Possible food or medication interactions

Creatine may also interact with some food and drugs, including:

  • NSAIDs Over-the-counter pain medications including ibuprofen, and naproxen may be unsuitable while using creatine.³⁵

  • Water pills Diuretics may increase the risk of dehydration and kidney damage while supplementing with creatine.³⁵

  • Gout medications Probenecid, a medicine for treating gout, can also increase the risk of kidney damage while taking creatine.³⁵

As with all manufactured supplements, there’s a risk of contamination, which makes it essential to get all supplements from a trusted source. 

Can you take too much creatine?

When consuming supplements it’s always best to opt for moderation in hopes of avoiding the risk of side effects. Taking more than the recommended amount of creatine can cause kidney damage.³⁶

When to avoid creatine

It’s important to speak to your doctor first if you have any underlying health conditions.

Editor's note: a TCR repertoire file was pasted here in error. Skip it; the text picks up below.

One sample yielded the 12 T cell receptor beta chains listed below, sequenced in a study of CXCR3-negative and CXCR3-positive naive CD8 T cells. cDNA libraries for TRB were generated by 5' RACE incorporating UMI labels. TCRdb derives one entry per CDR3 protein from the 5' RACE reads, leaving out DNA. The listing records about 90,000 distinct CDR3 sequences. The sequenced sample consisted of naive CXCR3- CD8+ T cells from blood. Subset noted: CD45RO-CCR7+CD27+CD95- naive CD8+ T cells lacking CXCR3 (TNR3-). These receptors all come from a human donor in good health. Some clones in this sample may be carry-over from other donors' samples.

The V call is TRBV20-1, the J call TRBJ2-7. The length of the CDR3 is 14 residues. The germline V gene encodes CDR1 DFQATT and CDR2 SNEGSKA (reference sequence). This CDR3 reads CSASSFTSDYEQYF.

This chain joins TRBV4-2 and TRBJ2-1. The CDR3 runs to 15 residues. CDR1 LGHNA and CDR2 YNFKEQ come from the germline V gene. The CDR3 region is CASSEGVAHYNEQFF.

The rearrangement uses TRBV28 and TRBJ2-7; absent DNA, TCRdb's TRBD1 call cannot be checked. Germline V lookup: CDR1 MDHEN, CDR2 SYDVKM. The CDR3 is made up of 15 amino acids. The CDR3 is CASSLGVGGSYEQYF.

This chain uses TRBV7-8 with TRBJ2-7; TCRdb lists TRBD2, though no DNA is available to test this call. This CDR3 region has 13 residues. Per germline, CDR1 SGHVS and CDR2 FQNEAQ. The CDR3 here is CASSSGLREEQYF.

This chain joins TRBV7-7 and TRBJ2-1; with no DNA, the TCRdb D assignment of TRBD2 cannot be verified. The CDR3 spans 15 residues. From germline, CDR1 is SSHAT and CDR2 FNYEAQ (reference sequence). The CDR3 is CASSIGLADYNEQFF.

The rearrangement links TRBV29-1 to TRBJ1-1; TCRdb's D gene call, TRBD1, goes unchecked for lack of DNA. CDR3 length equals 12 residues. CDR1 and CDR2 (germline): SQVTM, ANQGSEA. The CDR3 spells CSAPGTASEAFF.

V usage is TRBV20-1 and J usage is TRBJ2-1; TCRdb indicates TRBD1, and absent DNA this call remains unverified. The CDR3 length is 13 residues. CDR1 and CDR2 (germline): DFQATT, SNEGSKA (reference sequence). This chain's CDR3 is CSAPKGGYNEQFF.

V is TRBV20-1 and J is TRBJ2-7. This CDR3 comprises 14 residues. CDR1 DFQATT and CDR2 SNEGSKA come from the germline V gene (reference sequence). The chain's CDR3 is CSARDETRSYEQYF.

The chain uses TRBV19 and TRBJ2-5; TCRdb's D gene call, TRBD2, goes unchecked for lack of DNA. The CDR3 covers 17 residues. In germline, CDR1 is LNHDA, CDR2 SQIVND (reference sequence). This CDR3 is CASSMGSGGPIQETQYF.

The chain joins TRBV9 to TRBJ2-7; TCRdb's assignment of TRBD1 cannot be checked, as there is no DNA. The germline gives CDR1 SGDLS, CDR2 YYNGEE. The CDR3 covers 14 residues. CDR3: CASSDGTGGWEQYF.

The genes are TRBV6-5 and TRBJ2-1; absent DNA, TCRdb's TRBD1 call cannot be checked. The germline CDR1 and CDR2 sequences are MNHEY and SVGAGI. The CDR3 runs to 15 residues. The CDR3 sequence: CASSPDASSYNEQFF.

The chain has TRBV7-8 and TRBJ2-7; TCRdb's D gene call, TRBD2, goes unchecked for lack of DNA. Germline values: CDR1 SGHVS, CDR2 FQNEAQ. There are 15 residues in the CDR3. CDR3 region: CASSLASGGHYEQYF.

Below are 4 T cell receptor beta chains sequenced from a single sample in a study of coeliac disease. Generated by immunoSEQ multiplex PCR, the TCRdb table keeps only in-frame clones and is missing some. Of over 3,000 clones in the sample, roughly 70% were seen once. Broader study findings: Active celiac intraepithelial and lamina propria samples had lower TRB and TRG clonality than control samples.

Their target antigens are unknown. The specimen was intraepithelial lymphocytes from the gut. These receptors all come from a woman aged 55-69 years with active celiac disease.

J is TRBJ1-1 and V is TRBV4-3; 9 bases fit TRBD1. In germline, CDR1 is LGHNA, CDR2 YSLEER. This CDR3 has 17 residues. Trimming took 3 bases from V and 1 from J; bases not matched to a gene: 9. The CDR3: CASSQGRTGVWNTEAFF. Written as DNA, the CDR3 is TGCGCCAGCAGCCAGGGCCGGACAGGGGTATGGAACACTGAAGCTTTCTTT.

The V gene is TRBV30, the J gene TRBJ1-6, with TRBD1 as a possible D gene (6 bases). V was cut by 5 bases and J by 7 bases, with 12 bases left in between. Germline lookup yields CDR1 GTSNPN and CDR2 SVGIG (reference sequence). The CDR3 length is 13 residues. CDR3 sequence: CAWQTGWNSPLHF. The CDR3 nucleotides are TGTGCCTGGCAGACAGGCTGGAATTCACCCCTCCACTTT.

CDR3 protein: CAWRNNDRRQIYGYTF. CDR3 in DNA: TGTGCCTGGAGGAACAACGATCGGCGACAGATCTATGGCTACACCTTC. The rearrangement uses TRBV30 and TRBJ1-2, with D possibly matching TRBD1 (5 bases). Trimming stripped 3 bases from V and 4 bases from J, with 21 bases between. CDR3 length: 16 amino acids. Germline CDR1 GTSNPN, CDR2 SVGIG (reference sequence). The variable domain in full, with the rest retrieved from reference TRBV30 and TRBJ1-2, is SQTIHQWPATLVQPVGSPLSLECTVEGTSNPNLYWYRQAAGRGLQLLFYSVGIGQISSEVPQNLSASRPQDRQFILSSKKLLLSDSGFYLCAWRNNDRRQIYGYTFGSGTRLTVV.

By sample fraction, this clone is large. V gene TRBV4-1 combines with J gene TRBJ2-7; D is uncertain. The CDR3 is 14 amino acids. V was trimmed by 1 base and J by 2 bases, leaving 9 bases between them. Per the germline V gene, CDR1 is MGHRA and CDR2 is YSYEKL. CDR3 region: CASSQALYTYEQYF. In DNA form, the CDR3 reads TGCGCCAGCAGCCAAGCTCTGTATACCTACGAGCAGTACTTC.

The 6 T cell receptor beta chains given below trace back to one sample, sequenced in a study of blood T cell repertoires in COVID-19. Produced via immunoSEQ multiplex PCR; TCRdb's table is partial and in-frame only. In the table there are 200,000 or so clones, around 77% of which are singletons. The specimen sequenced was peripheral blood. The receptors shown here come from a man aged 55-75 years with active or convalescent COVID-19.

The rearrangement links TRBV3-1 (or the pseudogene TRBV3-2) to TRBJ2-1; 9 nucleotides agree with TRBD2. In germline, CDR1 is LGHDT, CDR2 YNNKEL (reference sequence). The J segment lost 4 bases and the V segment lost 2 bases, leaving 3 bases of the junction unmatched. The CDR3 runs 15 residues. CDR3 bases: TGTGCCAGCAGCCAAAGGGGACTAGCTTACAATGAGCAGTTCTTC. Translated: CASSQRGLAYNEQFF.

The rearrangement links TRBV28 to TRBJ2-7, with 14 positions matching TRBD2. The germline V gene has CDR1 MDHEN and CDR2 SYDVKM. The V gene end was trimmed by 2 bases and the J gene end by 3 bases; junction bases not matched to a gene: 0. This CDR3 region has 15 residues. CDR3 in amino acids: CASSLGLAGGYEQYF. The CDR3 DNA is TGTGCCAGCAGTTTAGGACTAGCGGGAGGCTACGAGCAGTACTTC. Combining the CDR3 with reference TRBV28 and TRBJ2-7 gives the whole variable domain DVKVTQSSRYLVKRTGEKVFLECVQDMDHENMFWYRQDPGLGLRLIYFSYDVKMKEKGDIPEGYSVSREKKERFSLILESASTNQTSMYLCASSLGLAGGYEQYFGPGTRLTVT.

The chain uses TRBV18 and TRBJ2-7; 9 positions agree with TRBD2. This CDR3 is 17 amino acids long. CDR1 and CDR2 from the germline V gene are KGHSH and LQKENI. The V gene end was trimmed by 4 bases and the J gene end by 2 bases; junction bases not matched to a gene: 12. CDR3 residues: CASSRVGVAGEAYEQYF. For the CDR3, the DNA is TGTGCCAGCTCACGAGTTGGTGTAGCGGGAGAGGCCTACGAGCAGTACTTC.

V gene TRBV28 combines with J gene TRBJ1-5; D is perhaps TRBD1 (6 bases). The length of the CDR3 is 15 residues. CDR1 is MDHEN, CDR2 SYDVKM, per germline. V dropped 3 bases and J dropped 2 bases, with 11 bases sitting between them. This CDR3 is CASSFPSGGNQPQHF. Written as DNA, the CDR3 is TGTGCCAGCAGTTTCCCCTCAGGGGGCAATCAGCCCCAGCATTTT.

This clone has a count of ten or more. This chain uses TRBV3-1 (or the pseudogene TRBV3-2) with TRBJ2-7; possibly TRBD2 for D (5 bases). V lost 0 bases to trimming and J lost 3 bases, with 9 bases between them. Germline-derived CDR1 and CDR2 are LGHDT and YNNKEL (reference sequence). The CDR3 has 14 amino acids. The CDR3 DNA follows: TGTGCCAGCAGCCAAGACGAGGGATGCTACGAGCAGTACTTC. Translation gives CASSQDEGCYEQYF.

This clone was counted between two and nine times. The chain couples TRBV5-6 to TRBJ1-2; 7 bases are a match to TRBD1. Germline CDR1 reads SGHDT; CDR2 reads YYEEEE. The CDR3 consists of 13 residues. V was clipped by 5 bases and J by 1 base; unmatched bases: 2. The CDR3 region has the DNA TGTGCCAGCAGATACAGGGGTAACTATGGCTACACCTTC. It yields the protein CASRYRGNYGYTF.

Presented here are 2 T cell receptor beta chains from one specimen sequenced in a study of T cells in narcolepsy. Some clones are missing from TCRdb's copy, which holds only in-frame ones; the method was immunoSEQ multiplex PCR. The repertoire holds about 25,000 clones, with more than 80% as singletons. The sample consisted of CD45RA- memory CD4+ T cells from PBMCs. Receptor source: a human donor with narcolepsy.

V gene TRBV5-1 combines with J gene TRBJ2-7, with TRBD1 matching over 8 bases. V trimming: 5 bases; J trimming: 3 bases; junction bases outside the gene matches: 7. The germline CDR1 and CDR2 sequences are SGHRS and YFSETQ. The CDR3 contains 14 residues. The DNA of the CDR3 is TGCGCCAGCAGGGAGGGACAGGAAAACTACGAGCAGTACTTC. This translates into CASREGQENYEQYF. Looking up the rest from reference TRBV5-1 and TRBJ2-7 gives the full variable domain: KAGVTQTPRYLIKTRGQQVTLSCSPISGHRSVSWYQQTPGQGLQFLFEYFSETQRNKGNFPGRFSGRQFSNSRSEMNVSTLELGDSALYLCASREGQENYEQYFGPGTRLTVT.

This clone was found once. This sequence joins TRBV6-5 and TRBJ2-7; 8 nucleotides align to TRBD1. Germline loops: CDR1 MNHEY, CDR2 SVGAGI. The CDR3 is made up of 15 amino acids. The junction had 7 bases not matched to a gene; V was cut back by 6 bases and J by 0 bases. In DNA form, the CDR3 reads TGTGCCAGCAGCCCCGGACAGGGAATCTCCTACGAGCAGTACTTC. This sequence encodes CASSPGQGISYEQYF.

Do not take creatine if you:

  • Are under the age of 18 

  • Pregnant or breastfeeding

  • Live with diabetes

  • Have kidney or liver disease

(There may be other contraindications not listed here, which is why it's worth talking to your doctor before taking any supplement).

The lowdown

Regardless of whether you’re a professional athlete or just looking to boost your performance and strength, supplementing with creatine may be a simple way to better your results. 

In some research studies, creatine shows positive effects on muscle, athleticism, and brain health. 

There are early but promising studies that suggest women, as well as men, can benefit from the use of creatine supplements. Creatine monohydrate is the most commonly studied form of supplement and it also tends to be the most cost-effective. You should always consult your doctor before taking supplements if you have any underlying health conditions or concerns. Supplements aren’t meant to replace eating a healthy, balanced diet.

The information provided is designed to support, not replace, the relationship that exists between a patient/site visitor and his/her existing health care professional(s).

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Chloe Garnham is a writer exploring a broad range of topics, including healthcare, education, and technology.